The Illinois State Government’s Conduit for Access to Justice
Equal justice is a basic right that is fundamental to democracy in this State, and the integrity of this State and this State’s justice system depends on protecting and enforcing the rights of all people.
That is the opening paragraph for the Illinois Equal Justice Act, which the Illinois General Assembly passed in 1999 with broad bipartisan support, creating the first dedicated vehicle for state government support of legal aid and related access to justice initiatives.
Prior to the Act, there was no dedicated state funding for legal aid in Illinois despite equal access to justice being such a fundamental underpinning of our state and country. The lack of state funding helped perpetuate a huge shortage in the availability of pro bono and legal aid services for low-income and disadvantaged Illinoisans. The Act was the culmination of an eight-year advocacy effort, and the CBF played a lead role in getting that effort over the finish line.
Working with The Chicago Bar Association, the Illinois State Bar Association, and other partners, the CBF helped build the case for state support through a collaborative education and advocacy initiative called the Illinois Equal Justice Project. That successful initiative ultimately inspired the name for both the Act and the vehicle the new legislation created to carry out its purposes, the Illinois Equal Justice Foundation (IEJF). Along with funding traditional legal aid representation, the Act broke new ground in designating funding for a continuum of legal services that also includes legal information and self-help services, legal aid hotlines, and mediation.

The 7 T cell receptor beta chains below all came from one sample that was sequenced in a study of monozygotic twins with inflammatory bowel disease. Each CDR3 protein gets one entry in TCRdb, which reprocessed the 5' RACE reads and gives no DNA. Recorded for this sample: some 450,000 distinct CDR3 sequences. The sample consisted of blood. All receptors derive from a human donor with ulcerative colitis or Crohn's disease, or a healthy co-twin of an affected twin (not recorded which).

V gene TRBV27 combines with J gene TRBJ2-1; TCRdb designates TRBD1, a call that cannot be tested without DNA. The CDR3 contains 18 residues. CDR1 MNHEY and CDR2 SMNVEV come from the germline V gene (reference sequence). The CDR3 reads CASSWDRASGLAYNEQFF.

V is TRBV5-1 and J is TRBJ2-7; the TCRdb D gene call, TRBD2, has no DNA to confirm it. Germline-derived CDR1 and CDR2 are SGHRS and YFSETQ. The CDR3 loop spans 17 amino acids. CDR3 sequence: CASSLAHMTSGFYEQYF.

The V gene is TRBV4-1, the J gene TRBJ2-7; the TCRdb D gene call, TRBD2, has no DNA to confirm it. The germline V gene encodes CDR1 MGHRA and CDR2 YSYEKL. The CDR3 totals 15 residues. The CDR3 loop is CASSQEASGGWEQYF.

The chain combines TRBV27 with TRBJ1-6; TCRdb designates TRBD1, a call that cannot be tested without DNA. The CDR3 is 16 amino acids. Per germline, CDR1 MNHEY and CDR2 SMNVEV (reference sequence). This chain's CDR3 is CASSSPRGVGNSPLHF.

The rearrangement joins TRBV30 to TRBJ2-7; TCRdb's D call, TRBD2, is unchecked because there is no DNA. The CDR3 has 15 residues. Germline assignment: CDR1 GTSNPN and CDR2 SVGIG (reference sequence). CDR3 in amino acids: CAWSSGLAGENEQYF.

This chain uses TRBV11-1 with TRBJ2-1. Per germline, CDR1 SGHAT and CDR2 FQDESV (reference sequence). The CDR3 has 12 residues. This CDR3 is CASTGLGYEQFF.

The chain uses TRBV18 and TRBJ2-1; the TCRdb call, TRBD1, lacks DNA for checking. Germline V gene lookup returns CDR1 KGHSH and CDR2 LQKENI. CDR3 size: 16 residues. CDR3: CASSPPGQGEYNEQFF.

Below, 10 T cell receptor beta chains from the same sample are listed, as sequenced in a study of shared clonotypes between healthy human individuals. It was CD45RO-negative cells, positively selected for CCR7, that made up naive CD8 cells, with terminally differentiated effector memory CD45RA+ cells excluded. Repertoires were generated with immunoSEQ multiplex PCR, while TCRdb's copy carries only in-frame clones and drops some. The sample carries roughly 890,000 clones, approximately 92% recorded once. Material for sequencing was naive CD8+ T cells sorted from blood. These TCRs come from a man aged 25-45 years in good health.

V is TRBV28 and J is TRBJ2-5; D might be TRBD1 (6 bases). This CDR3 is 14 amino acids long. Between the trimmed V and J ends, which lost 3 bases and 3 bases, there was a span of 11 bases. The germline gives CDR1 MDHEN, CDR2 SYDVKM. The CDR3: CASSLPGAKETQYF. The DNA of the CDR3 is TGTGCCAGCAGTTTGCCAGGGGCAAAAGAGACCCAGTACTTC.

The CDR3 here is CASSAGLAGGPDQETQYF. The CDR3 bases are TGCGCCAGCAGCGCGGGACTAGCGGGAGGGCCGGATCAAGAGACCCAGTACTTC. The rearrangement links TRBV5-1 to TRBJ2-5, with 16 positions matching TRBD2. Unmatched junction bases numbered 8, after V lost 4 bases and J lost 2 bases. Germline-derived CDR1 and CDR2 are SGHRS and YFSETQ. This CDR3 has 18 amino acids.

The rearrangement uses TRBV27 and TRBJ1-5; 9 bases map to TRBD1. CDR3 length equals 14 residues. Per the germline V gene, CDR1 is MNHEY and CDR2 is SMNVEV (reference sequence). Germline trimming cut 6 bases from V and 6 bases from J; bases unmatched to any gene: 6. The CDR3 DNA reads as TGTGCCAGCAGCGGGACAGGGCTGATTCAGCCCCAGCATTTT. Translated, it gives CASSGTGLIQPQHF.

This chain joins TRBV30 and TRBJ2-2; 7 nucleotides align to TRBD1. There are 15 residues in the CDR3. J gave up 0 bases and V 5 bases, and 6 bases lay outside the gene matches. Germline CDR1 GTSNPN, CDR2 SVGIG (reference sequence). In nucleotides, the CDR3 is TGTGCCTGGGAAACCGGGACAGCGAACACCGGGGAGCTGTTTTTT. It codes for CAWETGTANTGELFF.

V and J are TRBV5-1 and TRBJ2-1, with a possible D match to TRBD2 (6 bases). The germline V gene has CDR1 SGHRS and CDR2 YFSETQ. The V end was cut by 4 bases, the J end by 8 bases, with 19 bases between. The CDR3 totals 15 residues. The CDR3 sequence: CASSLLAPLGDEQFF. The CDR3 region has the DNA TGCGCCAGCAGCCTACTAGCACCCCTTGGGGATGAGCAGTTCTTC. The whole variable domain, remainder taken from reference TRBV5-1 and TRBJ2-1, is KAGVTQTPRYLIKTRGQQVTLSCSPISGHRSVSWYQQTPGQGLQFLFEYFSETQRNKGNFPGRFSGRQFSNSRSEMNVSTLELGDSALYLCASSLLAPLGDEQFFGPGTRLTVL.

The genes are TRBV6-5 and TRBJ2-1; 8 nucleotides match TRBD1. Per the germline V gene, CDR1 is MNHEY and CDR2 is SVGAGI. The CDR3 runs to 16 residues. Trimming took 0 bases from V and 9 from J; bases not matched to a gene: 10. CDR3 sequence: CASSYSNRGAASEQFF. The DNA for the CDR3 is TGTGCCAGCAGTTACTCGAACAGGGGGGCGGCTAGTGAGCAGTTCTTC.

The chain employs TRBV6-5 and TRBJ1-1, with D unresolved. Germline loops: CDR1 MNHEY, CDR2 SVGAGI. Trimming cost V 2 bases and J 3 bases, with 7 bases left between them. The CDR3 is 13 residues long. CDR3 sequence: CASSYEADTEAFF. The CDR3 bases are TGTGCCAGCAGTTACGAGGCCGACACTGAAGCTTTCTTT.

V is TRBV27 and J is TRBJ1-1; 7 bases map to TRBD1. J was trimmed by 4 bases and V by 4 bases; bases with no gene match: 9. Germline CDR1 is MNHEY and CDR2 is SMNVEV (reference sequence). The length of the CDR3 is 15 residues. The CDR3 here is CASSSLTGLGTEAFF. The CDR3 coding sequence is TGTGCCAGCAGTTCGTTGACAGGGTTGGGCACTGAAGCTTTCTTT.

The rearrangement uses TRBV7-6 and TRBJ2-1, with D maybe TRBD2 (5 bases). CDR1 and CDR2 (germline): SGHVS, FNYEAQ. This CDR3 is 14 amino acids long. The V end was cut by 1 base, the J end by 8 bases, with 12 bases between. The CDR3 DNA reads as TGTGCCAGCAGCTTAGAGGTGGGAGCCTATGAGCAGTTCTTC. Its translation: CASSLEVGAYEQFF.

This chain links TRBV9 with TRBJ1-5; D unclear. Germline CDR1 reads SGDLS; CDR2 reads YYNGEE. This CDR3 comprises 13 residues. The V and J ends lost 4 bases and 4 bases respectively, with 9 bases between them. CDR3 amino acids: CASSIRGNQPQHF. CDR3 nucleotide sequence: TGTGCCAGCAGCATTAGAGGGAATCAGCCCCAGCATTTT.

Once the Act had passed, the CBF also played a lead role in advocating for the initial funding for IEJF and served as the incubator for the new foundation as it started out.
Today, IEJF is an independent, major player in the state’s access to justice arena and is one of the core funders of legal aid in the state, along with the Lawyers Trust Fund and CBF. Tens of thousands of Illinoisans each year benefit from services made possible through IEJF. In addition, IEJF now serves as the hub for the new Illinois Armed Forces Legal Aid Network and occasionally distributes state funding that arises from special circumstances.
The state still has a long way to go before its funding is enough to fulfill its proper role, and Illinois continues to lag far behind what other large states provide for legal aid. However, the broad bipartisan support for equal access to justice at all levels of state government sets the stage for Illinois to continue making strides towards one day protecting and enforcing the rights of all people.”